Op-Ed: Kean University’s China Fiasco Illustrates Need for State Oversight

Donna M. Chiera | February 13, 2019 | Opinion
Plan to give management control of campus outpost in Wenzhou to the Chinese government has security and ethical risks

Donna M. Chiera
New Jersey’s Legislature has many pressing education issues to deal with
this session, but few are more urgent than the oversight of a dangerous
and ill-conceived deal to hand management of Kean University’s branch
campus in China over to the Chinese government.

Since 2012, the Union, New Jersey-based Kean has operated a full campus in
China — the only American public university to do so. While the Chinese
invested in its construction in the southeastern city of Wenzhou, Kean
has maintained academic and hiring control, until now. China-based Kean
professors recently learned their employment would be transferred away
from the state of New Jersey — where workers enjoy the benefits of a union
contract and a strong voice that would protect them from government
repression — to communist bureaucrats in Beijing on July 1. If it sounds
crazy, it is.

As the elected leader of the largest higher education union in New
Jersey, representing 1,600 Kean faculty and adjunct professors, and as a
Kean alumna twice over, I wonder if Kean president Dawood Farahi thought
twice about Trenton’s duty to protect New Jerseyans before ramming
through this disturbing affront to American values to save a few bucks.

If Farahi is acting unilaterally, the state should intercede. The question
must be asked: Where do Kean University management’s true loyalties lie?

Democratic unionization, academic freedom

AFT New Jersey strongly opposes Kean’s plan because it undercuts the
ability of faculty to conduct research and teach Chinese students without
restrictions, while stopping New Jersey students from studying in China
in an open manner. Frankly, the union dues generated by 100 workers on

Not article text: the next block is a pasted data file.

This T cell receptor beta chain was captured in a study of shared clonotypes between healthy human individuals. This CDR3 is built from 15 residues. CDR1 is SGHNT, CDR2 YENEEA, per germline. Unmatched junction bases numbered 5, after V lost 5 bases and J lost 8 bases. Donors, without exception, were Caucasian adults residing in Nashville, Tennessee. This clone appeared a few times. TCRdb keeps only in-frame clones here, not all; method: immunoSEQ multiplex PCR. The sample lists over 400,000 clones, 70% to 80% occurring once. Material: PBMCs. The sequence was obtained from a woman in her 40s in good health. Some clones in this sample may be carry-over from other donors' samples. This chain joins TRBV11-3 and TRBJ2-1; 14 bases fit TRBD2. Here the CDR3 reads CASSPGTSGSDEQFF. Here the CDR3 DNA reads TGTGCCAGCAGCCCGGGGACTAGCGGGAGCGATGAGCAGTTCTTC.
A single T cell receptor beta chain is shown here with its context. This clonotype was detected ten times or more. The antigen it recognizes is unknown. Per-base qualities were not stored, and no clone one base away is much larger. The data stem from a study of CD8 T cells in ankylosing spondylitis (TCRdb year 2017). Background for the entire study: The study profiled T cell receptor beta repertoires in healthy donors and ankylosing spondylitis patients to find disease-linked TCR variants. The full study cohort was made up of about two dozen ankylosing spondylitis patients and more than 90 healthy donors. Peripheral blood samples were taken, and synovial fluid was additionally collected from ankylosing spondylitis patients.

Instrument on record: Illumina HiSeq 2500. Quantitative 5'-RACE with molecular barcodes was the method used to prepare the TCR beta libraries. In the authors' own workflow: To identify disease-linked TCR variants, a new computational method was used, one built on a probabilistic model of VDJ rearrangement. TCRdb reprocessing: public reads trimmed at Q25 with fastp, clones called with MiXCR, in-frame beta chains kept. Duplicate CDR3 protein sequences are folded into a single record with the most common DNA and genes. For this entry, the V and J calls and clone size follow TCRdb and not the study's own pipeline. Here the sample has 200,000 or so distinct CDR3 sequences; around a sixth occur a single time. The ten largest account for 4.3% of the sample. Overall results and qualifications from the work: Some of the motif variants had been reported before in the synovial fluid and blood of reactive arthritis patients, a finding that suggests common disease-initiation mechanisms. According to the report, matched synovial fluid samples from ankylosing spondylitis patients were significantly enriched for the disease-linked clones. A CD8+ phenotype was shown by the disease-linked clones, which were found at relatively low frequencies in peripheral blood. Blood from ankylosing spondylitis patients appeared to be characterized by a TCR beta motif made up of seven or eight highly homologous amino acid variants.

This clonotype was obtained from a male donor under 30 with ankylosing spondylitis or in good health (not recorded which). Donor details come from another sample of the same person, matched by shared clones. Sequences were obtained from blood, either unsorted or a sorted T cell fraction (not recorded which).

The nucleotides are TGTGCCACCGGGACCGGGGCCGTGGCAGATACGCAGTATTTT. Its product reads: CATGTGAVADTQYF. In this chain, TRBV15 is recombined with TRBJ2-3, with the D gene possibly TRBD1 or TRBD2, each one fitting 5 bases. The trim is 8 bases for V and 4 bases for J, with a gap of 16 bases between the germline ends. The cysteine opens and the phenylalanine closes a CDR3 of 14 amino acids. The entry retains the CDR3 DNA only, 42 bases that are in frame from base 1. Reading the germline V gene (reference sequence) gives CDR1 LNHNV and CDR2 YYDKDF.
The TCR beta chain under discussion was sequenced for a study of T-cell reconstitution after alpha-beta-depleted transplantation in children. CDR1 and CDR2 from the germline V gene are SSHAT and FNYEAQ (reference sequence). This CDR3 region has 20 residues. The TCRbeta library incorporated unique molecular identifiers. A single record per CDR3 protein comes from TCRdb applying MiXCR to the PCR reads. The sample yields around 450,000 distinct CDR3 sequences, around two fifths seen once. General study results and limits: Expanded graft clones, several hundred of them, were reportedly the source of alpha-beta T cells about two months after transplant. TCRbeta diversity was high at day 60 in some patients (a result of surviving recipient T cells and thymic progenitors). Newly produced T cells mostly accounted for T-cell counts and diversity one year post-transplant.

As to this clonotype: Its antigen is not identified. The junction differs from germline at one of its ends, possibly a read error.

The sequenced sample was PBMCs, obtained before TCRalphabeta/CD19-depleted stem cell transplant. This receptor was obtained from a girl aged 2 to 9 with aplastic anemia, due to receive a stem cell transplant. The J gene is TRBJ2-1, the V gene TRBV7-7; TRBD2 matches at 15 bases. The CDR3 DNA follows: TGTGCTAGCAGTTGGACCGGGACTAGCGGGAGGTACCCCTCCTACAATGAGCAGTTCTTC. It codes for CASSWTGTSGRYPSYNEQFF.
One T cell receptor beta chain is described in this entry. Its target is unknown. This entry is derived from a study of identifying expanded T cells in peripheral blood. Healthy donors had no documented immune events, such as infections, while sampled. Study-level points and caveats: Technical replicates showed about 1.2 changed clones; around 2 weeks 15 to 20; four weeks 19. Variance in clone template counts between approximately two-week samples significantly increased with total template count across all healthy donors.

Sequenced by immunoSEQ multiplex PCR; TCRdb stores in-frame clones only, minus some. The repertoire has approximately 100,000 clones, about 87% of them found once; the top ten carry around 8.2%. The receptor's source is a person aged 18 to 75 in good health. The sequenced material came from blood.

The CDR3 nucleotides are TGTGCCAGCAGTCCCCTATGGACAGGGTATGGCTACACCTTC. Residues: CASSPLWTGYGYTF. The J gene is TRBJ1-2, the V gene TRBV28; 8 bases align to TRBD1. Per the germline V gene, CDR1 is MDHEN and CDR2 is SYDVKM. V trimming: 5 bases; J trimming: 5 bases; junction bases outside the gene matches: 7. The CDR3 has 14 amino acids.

the other side of the world do not pay for the expenses necessary to
represent them, but the principle of supporting democratic unionization
and academic freedom is worth the effort and expense.

The security and ethical risks are real. While our president is
shadowboxing with China over trade, researchers at Stanford University’s
Hoover Institution assert that China is seeking to influence U.S.
institutions “on a wide scale to manipulate state and local governments,
universities, think tanks, media, corporations, and the Chinese American

While Hoover calls for productive relations with China and warns against
McCarthy-esque fear-mongering, it also issues clear warnings, especially
to universities. It calls out restrictions on basics such as internet
access, free speech and research, coupled with levels of monitoring and
censorship that would never be tolerated on an American campus.

The report sounds warning bells about U.S.-China academic exchanges in
the mold of Kean’s: “Universities must be alert to the risks of engaging
with the Chinese government, institutions, and funders and be proactive
in applying a higher level of due diligence and vigilance as a defense of
the core principle of academic freedom.”

Kean management miscues

The China debacle is at the heart of notable Kean management miscues in
recent years. For example, the Office of the State Comptroller faulted
Kean for violating state procurement law in purchasing a $219,000 conference table from China.

The table helped curry favor with the Chinese government and was
installed in the university’s new architecture school, which has
generated its own controversy. The New Jersey Institute of Technology
runs the state’s other public architecture program in Newark, only 10
miles away from Kean’s campus, a wasteful duplication.

Meanwhile, Kean management employs the fewest full-time faculty per
student of its peer institutions, has the lowest graduation rates
and the most students in debt. Ironically, on the Chinese campus all
the faculty are full-time and most students graduate.

While the new secretary of higher education seems very capable and has
the ear of Gov. Phil Murphy, she lacks significant staff, funding and
designated power to rein in bad actors like Farahi.

Since Gov. Chris Christie eliminated the state’s Commission on Higher
Education in 2011, there is no state entity strong enough to enforce any
kind of rational higher education policy that benefits New Jersey faculty
and students. College and university presidents regulate their own sector
with scant state oversight.

We are calling on the Legislature to conduct urgently needed hearings and
order Kean to halt the changes at the China campus until it can explain
precisely how this arrangement benefits both the state of New Jersey and
American values. The freedom of Kean’s professors and students hangs in
the balance.